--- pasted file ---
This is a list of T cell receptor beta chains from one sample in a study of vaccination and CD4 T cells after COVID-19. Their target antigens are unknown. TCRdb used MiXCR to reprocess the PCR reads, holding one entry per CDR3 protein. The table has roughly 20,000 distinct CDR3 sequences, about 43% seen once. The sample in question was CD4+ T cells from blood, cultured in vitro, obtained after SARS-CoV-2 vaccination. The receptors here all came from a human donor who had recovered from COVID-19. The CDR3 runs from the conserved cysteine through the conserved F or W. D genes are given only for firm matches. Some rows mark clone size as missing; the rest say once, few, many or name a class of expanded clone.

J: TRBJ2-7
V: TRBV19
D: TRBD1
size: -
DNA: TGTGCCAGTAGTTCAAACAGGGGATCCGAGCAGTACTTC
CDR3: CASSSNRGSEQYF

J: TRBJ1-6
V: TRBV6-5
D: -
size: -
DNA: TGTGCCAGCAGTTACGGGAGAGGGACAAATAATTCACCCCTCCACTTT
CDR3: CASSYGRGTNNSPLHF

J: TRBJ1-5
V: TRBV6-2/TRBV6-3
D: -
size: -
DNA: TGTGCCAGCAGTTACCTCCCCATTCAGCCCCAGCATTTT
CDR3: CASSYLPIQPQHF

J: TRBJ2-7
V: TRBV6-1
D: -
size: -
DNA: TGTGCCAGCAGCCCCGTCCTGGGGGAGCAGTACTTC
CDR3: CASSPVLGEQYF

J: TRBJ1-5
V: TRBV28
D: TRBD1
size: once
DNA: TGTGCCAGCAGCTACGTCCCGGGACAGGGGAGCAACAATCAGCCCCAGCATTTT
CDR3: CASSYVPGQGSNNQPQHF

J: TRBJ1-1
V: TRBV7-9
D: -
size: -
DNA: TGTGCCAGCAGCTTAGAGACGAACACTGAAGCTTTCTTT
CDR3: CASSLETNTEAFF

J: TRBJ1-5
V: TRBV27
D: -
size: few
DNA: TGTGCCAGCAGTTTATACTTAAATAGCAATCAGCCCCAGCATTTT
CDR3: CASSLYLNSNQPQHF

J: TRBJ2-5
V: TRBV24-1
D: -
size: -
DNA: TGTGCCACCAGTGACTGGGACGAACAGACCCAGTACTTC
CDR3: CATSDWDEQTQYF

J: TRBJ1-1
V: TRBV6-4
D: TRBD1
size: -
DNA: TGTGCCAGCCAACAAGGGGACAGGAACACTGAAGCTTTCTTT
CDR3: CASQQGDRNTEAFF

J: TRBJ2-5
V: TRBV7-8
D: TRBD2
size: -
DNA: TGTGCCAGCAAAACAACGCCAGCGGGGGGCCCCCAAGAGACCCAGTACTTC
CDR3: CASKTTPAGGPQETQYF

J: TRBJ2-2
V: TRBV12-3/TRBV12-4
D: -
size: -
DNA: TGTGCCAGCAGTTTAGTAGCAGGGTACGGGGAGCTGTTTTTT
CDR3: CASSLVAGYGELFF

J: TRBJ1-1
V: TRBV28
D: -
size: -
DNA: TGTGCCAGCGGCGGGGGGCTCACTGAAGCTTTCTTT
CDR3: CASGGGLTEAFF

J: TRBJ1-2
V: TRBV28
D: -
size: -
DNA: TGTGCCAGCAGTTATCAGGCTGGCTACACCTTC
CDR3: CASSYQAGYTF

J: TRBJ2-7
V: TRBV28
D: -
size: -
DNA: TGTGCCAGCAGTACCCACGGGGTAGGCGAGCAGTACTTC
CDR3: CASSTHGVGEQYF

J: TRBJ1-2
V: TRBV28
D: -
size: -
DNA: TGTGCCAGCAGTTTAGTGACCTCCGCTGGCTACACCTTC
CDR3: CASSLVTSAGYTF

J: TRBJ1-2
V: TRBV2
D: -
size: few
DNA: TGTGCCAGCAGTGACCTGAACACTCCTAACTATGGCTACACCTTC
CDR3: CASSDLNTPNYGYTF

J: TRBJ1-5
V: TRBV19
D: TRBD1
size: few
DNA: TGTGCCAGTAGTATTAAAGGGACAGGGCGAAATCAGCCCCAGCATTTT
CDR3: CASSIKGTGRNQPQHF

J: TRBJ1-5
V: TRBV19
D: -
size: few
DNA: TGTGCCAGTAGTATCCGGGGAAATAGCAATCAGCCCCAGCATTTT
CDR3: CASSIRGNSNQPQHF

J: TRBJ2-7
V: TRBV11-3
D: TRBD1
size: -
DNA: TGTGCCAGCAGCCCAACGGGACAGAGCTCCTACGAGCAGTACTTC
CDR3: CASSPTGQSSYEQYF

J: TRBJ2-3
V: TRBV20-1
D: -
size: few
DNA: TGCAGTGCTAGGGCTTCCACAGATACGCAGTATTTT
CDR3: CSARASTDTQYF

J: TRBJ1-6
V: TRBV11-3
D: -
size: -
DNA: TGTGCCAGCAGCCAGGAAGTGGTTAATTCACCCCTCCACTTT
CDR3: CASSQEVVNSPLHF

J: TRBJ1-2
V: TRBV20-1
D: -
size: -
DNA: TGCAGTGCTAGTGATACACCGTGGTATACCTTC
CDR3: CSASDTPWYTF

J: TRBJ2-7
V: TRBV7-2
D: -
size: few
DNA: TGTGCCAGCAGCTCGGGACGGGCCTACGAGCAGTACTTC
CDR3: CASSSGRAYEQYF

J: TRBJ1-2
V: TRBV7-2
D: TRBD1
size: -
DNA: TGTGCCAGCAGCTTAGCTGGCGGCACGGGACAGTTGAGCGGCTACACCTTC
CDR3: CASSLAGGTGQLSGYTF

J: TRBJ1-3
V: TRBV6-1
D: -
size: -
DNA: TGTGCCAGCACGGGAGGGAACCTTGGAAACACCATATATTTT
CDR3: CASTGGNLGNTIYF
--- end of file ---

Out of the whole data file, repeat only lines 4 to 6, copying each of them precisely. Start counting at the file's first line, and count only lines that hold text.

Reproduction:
D: TRBD1
size: -
DNA: TGTGCCAGTAGTTCAAACAGGGGATCCGAGCAGTACTTC